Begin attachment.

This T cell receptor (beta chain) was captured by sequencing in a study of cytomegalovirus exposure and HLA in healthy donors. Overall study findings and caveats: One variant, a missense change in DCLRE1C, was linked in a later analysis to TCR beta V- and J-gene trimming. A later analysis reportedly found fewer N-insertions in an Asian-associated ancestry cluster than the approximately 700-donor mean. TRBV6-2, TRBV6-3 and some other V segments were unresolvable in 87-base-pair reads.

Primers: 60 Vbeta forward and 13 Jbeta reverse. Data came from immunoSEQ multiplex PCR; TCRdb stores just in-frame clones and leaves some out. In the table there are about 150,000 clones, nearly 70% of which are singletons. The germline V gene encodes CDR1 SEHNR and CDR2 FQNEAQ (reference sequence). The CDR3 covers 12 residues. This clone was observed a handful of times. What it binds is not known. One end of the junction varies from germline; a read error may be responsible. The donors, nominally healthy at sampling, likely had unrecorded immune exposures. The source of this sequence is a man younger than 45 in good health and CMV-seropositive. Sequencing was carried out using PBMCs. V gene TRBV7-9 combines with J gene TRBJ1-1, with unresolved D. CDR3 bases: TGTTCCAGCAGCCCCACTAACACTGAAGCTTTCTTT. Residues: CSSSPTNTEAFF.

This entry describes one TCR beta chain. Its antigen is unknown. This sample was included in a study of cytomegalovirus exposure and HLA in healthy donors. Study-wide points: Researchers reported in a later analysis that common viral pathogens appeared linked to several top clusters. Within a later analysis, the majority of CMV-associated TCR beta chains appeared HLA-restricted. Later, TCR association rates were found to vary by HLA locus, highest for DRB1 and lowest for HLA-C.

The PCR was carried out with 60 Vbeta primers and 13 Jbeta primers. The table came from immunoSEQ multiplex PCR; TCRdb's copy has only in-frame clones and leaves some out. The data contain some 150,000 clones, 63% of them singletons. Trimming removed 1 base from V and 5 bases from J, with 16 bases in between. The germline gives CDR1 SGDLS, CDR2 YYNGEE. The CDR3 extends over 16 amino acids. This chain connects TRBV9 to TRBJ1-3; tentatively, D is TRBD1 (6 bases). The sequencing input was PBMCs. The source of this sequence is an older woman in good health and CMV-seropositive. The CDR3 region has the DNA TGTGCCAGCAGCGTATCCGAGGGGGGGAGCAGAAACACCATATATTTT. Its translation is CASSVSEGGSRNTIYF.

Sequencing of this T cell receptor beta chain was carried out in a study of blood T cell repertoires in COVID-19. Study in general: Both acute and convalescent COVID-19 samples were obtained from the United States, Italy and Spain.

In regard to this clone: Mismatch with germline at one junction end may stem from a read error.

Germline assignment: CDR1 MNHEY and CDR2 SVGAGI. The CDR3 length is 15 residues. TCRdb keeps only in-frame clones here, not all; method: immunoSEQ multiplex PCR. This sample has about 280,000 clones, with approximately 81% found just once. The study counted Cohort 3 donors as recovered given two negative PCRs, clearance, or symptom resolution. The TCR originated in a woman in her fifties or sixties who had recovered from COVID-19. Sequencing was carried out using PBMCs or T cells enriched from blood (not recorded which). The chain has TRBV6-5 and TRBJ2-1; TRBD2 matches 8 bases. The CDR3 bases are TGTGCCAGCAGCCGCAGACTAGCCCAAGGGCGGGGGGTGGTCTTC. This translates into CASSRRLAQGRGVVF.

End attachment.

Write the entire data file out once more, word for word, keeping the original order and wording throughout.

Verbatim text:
This T cell receptor (beta chain) was captured by sequencing in a study of cytomegalovirus exposure and HLA in healthy donors. Overall study findings and caveats: One variant, a missense change in DCLRE1C, was linked in a later analysis to TCR beta V- and J-gene trimming. A later analysis reportedly found fewer N-insertions in an Asian-associated ancestry cluster than the approximately 700-donor mean. TRBV6-2, TRBV6-3 and some other V segments were unresolvable in 87-base-pair reads.

Primers: 60 Vbeta forward and 13 Jbeta reverse. Data came from immunoSEQ multiplex PCR; TCRdb stores just in-frame clones and leaves some out. In the table there are about 150,000 clones, nearly 70% of which are singletons. The germline V gene encodes CDR1 SEHNR and CDR2 FQNEAQ (reference sequence). The CDR3 covers 12 residues. This clone was observed a handful of times. What it binds is not known. One end of the junction varies from germline; a read error may be responsible. The donors, nominally healthy at sampling, likely had unrecorded immune exposures. The source of this sequence is a man younger than 45 in good health and CMV-seropositive. Sequencing was carried out using PBMCs. V gene TRBV7-9 combines with J gene TRBJ1-1, with unresolved D. CDR3 bases: TGTTCCAGCAGCCCCACTAACACTGAAGCTTTCTTT. Residues: CSSSPTNTEAFF.

This entry describes one TCR beta chain. Its antigen is unknown. This sample was included in a study of cytomegalovirus exposure and HLA in healthy donors. Study-wide points: Researchers reported in a later analysis that common viral pathogens appeared linked to several top clusters. Within a later analysis, the majority of CMV-associated TCR beta chains appeared HLA-restricted. Later, TCR association rates were found to vary by HLA locus, highest for DRB1 and lowest for HLA-C.

The PCR was carried out with 60 Vbeta primers and 13 Jbeta primers. The table came from immunoSEQ multiplex PCR; TCRdb's copy has only in-frame clones and leaves some out. The data contain some 150,000 clones, 63% of them singletons. Trimming removed 1 base from V and 5 bases from J, with 16 bases in between. The germline gives CDR1 SGDLS, CDR2 YYNGEE. The CDR3 extends over 16 amino acids. This chain connects TRBV9 to TRBJ1-3; tentatively, D is TRBD1 (6 bases). The sequencing input was PBMCs. The source of this sequence is an older woman in good health and CMV-seropositive. The CDR3 region has the DNA TGTGCCAGCAGCGTATCCGAGGGGGGGAGCAGAAACACCATATATTTT. Its translation is CASSVSEGGSRNTIYF.

Sequencing of this T cell receptor beta chain was carried out in a study of blood T cell repertoires in COVID-19. Study in general: Both acute and convalescent COVID-19 samples were obtained from the United States, Italy and Spain.

In regard to this clone: Mismatch with germline at one junction end may stem from a read error.

Germline assignment: CDR1 MNHEY and CDR2 SVGAGI. The CDR3 length is 15 residues. TCRdb keeps only in-frame clones here, not all; method: immunoSEQ multiplex PCR. This sample has about 280,000 clones, with approximately 81% found just once. The study counted Cohort 3 donors as recovered given two negative PCRs, clearance, or symptom resolution. The TCR originated in a woman in her fifties or sixties who had recovered from COVID-19. Sequencing was carried out using PBMCs or T cells enriched from blood (not recorded which). The chain has TRBV6-5 and TRBJ2-1; TRBD2 matches 8 bases. The CDR3 bases are TGTGCCAGCAGCCGCAGACTAGCCCAAGGGCGGGGGGTGGTCTTC. This translates into CASSRRLAQGRGVVF.